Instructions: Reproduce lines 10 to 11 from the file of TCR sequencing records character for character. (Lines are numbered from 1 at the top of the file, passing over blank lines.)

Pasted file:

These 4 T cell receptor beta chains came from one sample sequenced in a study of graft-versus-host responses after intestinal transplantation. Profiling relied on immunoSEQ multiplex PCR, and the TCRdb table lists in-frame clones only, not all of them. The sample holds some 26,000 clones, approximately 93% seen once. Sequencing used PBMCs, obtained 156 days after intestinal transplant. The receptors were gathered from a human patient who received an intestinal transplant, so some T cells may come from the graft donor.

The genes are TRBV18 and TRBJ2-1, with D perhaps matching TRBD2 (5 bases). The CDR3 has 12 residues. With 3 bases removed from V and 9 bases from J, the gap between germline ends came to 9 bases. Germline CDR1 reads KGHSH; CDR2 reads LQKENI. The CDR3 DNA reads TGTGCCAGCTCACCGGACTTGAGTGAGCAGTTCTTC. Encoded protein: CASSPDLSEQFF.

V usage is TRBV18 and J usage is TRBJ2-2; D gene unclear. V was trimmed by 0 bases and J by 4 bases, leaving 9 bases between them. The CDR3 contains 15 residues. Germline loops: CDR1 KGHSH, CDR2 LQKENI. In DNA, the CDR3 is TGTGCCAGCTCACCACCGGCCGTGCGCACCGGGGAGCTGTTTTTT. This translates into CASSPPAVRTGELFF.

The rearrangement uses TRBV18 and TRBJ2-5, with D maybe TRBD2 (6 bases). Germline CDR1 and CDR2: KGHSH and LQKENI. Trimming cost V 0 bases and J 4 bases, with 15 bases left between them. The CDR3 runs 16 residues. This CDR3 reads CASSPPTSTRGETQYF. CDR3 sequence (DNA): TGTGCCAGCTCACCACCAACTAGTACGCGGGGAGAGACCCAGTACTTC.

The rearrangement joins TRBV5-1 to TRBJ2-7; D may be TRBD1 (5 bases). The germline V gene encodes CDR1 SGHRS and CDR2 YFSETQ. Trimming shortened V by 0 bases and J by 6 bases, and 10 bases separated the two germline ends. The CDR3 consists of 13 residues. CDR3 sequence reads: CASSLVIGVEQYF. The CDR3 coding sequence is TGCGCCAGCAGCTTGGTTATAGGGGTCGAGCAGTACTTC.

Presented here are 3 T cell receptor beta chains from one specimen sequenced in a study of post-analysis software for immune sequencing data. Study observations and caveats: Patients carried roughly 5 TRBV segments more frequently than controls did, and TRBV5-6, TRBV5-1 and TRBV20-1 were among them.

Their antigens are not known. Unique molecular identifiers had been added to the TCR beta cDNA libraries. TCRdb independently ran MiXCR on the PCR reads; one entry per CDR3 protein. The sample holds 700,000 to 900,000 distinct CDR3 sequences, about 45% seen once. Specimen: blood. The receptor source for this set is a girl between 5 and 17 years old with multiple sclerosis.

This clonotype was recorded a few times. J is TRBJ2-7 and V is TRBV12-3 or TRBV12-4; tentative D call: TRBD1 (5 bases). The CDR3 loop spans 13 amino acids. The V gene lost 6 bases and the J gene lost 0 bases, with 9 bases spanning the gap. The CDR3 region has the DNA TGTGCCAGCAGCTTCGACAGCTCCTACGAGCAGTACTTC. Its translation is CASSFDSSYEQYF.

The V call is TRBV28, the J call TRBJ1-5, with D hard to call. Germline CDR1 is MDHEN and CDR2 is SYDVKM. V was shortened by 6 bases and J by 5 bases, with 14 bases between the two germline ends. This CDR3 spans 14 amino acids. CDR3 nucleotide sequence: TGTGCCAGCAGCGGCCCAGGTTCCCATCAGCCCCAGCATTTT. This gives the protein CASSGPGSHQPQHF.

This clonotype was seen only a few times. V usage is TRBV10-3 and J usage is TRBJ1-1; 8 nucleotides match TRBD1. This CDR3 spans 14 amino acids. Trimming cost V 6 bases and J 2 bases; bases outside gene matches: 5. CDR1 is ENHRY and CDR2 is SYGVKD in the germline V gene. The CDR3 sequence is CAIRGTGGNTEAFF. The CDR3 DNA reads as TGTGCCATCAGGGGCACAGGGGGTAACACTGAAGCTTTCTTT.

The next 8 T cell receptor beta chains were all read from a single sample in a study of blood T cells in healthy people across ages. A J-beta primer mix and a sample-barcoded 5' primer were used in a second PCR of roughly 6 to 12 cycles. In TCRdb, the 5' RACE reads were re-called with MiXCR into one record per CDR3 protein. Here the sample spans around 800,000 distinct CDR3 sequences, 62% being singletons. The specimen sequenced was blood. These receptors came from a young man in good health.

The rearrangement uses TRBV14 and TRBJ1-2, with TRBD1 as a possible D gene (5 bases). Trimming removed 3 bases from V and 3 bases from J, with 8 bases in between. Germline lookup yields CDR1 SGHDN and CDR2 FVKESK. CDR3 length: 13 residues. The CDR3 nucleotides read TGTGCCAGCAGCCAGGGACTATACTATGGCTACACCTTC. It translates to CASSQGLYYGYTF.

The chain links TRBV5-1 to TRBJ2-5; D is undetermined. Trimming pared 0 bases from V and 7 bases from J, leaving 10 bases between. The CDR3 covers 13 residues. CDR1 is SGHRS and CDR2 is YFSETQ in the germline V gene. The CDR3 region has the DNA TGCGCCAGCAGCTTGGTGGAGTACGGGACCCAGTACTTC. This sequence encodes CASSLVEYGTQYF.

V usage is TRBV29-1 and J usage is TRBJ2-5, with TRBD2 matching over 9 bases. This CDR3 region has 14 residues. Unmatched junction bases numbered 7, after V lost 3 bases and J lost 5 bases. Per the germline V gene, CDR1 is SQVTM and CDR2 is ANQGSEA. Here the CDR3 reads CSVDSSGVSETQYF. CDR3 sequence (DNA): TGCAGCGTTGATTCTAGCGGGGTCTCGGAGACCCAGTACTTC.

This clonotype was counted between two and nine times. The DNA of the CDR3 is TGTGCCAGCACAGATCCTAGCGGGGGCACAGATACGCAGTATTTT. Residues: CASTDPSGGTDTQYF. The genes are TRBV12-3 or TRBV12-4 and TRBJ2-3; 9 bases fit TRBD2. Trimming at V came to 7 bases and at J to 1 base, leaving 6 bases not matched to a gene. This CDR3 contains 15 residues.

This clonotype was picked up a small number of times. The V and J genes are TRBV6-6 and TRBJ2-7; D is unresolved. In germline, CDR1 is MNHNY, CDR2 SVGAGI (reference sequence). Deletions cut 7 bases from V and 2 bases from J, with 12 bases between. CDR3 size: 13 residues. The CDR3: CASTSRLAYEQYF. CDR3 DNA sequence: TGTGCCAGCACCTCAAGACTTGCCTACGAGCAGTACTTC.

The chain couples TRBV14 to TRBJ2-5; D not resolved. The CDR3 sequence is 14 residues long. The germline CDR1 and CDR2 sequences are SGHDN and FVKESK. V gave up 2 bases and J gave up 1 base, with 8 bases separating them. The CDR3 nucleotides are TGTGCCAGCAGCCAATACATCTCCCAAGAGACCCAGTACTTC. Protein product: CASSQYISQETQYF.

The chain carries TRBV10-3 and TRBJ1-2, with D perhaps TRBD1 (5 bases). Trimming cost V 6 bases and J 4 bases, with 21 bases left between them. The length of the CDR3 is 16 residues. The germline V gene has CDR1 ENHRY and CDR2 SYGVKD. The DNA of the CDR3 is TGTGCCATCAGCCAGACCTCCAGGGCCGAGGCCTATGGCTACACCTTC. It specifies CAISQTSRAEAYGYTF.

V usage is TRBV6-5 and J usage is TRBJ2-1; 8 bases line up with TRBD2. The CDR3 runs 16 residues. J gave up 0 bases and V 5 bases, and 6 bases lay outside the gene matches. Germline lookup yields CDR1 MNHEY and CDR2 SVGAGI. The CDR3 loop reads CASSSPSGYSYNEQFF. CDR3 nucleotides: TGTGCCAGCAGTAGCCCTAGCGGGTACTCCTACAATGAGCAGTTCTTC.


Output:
This clonotype was seen only a few times. V usage is TRBV10-3 and J usage is TRBJ1-1; 8 nucleotides match TRBD1. This CDR3 spans 14 amino acids. Trimming cost V 6 bases and J 2 bases; bases outside gene matches: 5. CDR1 is ENHRY and CDR2 is SYGVKD in the germline V gene. The CDR3 sequence is CAIRGTGGNTEAFF. The CDR3 DNA reads as TGTGCCATCAGGGGCACAGGGGGTAACACTGAAGCTTTCTTT.

The next 8 T cell receptor beta chains were all read from a single sample in a study of blood T cells in healthy people across ages. A J-beta primer mix and a sample-barcoded 5' primer were used in a second PCR of roughly 6 to 12 cycles. In TCRdb, the 5' RACE reads were re-called with MiXCR into one record per CDR3 protein. Here the sample spans around 800,000 distinct CDR3 sequences, 62% being singletons. The specimen sequenced was blood. These receptors came from a young man in good health.